Yes, I am an active Christian; I believe in God the Father (the Creator), that He has a perfect and resurrected Son, Jesus Christ, and that there is an active and involved Holy Ghost who bears testimony of Them to us.
I also believe in Lucifer (Satan, the devil, the Refuser), the rebellious one who was cast out of Heaven (Paradise) and now tries to make all of us here suffer as he suffers.
I also believe in the scriptures (The Writings) and I believe in prophecy and prophets (Guides). I believe God still speaks to us and delivers revelations because He is unchanging.
Yes, I belong to The Church of Jesus Christ of Latter-day Saints, more commonly referred to as the Mormon church. I attend every week, and I uphold “old-fashioned” morals: chastity before marriage, fidelity after, as well as honesty, charity, patience, and a good long nap on Sunday afternoons.
It’s true that my husband and I have nine children (yes–nine pregnancies, nine births, and no–we’re not sure what kept causing that, so feel free to explain it to us).
I also believe in the concept of Zion—a group of people that are of one heart and one mind, where individuals choose (unlike socialism and communism) to share all things freely so that there are no poor among them, and are focused on improving their minds and increasing their knowledge, not their possessions. And I also believe creating this kind of society is doable in our future.
And yes, all of those beliefs are going to bubble up in my writing. I couldn’t, in good conscience, spend thousands of hours developing a story about a family’s life while ignoring those elements that have meant so much in mine.
And I will not, I cannot, apologize for that.
If you don’t like those beliefs, then find another book series. There are literally hundreds of thousands of books that refer to deity only as a swear word, that display immorality without consequences, that refer to good and evil only as vague and indistinct notions arising from who knows where–novels that will entertain you without challenging you.
This is not that book series.
In fact, I wrote this series precisely because this is what I wanted to read, but I couldn’t find it. Now over the years I’ve read well-written and entertaining stories with plenty of battles of good and evil, crimes, betrayal, revenge, mystery, magic, fairy tale characters, dystopia, mythological creatures, adventure—but when I finished the books I usually had that gnawing feeling that I had merely passed time, without improving either my mind or my heart.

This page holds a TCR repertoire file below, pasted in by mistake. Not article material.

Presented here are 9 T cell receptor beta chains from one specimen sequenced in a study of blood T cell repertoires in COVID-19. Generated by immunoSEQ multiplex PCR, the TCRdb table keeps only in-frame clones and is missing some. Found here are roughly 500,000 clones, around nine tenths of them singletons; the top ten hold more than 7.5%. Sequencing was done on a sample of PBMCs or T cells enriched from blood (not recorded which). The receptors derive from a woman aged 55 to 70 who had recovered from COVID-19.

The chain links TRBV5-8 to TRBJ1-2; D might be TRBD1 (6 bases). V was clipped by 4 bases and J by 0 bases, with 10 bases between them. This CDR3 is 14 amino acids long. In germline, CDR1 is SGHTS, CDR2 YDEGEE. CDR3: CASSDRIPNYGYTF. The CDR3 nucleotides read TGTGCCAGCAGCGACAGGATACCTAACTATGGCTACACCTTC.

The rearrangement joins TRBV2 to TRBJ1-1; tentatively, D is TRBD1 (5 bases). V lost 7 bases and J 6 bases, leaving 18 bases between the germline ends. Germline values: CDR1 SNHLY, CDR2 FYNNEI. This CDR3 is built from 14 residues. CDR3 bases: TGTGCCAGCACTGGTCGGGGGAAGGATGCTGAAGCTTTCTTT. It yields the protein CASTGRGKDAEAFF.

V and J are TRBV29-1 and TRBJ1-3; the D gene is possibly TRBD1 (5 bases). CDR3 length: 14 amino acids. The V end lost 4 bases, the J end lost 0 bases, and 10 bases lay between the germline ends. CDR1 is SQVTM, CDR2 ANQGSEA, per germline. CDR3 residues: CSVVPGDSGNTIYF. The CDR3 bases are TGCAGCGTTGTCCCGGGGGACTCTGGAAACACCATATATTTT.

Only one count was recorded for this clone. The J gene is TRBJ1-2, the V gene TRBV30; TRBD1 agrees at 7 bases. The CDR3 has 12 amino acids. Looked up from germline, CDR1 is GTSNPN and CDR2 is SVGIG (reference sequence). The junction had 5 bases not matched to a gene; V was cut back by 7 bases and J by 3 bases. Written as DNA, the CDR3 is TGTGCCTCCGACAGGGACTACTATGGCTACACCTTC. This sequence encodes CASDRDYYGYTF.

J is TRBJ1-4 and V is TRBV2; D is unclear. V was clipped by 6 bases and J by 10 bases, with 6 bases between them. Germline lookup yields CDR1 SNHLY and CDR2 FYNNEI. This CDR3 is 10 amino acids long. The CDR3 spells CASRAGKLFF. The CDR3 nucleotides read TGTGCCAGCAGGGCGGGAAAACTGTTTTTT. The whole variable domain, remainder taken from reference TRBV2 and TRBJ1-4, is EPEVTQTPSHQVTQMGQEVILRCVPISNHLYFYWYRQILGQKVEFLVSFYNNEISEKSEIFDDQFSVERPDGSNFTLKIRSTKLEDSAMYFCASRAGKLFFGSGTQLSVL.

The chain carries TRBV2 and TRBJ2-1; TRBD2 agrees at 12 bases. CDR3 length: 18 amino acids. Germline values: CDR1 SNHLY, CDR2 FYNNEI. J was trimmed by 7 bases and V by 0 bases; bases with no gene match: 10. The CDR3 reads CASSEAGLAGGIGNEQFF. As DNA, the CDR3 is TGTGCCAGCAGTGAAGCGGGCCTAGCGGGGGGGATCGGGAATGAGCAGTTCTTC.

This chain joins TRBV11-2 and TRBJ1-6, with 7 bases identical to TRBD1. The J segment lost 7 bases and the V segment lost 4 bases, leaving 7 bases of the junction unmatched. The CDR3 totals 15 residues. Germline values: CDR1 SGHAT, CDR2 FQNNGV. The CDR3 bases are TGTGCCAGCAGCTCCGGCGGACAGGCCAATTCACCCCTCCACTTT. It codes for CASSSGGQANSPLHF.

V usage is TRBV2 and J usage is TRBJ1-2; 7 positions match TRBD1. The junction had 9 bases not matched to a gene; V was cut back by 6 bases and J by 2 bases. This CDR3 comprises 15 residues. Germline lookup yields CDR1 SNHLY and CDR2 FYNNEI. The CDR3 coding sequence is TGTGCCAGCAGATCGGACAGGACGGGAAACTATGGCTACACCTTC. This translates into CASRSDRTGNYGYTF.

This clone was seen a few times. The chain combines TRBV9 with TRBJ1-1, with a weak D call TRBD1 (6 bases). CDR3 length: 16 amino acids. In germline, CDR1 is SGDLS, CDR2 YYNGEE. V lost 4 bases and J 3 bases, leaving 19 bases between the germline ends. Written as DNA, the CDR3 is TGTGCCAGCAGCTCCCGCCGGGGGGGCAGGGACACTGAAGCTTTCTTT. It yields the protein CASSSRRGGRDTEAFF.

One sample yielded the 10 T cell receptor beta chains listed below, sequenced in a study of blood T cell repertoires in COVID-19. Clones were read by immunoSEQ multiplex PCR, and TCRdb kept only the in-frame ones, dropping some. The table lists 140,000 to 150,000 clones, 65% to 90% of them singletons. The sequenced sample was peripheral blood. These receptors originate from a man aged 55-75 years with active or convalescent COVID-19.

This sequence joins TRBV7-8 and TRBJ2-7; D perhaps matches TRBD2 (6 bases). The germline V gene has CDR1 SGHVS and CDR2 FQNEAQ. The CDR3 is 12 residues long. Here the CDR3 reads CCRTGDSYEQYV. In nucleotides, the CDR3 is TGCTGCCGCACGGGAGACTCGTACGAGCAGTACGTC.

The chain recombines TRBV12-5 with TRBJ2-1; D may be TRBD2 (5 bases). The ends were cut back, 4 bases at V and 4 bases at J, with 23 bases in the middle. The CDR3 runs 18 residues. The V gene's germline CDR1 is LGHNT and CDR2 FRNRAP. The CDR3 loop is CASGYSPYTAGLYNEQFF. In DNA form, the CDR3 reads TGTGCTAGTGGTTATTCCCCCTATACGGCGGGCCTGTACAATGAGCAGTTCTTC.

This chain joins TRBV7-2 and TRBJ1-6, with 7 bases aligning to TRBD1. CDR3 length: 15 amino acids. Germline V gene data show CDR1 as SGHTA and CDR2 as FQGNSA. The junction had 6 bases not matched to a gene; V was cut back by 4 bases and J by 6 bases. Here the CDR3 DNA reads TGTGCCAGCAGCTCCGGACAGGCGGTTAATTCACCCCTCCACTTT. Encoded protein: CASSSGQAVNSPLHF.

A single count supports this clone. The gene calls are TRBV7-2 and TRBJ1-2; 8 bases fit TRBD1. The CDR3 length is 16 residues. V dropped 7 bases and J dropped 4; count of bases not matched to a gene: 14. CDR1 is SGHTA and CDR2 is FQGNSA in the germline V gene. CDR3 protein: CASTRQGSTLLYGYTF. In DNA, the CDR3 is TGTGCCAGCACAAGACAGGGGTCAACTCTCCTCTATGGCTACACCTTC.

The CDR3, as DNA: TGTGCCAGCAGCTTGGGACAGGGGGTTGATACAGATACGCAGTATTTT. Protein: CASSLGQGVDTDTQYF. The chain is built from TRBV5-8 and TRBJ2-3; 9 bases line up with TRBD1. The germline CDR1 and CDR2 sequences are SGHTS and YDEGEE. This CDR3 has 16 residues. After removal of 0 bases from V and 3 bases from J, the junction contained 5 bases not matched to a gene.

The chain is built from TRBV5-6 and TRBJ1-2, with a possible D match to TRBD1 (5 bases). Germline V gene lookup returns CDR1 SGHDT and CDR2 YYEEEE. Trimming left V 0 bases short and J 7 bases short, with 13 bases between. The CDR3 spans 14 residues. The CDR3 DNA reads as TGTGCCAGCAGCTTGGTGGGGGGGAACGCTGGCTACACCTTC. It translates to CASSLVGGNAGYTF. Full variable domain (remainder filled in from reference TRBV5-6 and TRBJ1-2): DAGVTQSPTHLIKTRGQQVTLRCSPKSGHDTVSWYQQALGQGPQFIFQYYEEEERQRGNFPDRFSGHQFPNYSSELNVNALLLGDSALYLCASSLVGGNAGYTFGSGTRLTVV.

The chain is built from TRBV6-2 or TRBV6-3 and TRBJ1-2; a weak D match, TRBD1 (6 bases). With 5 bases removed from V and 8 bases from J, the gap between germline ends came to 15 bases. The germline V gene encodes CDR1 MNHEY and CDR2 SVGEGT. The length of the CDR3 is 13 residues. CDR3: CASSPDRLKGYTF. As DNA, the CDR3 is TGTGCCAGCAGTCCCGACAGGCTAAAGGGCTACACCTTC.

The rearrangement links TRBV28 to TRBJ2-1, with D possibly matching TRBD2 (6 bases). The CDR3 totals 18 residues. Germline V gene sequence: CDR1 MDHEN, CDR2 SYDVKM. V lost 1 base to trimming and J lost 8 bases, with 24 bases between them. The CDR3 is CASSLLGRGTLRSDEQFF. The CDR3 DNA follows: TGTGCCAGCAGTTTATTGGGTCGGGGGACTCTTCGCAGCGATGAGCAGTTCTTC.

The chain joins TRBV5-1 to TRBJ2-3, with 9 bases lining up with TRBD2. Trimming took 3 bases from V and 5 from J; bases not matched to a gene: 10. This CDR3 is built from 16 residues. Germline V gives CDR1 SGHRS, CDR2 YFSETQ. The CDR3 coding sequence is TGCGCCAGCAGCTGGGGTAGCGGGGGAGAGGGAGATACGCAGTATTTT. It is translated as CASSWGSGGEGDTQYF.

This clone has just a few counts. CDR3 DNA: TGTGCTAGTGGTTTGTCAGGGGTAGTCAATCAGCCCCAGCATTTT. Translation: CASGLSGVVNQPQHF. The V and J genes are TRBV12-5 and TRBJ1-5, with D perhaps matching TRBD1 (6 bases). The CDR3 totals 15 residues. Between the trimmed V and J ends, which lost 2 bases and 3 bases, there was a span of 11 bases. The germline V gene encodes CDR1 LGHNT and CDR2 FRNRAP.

I don’t have enough time in my life to waste in too much fluffiness, albeit well-intentioned and even quite entertaining. (I admit I indulge in reading something completely frivolous once or twice a year, but just like a diet of cocoa puffs, too much makes me nauseated.)
Every now and then, though, I found an author who’s peeled back some of the surface silliness and clichéd storytelling, and exposed a truth or insight that most of us simply don’t notice. (Terry Pratchett is one of my favorites.) But even then there are often deeper issues authors seem to be afraid to touch. Maybe for fear of sounding too pedantic, preachy, or sappy, writers won’t address them.
Well, I’m going to address them. Not perfectly, I know. Quite clumsily, in fact. It’s a terrible burden, I once heard someone say, to have more ambition than talent and ability. And I’m living proof of that. But as I mentioned before, I wrote this series primarily—selfishly—for myself, because this is what I wanted to read, and I never expected to enjoy writing it so much.
I’m happy to share my stories with you, and I’ve been genuinely surprised that since I’ve published this series, I hear every week from people who actually like it too. And yes, I’ve heard from a few who don’t, and as I mentioned before, there are thousands and thousands of other books for you. I’m not going to pull back or apologize for writing about prayer, repentance, forgiveness, Guides, the Creator, The Writings, prophecies, or anything else that some may deem “offensive.”
Because those concepts and beliefs give me so much joy that I want to share them with others.
Wanna contact me? Go ahead!
Trish Strebel Mercer has been teaching writing, or editing graduate papers, or changing diapers since the early 1990’s. She earned a BA in English from Brigham Young University and an MA in Composition Theory and Rhetoric from Utah State University. She and her husband David have nine children (and adding grandchildren) and have raised them in Utah, Idaho, Maryland, Virginia, and South Carolina. Currently they live in the rural west and dream of the day they will be old enough to be campground managers in Yellowstone National Park.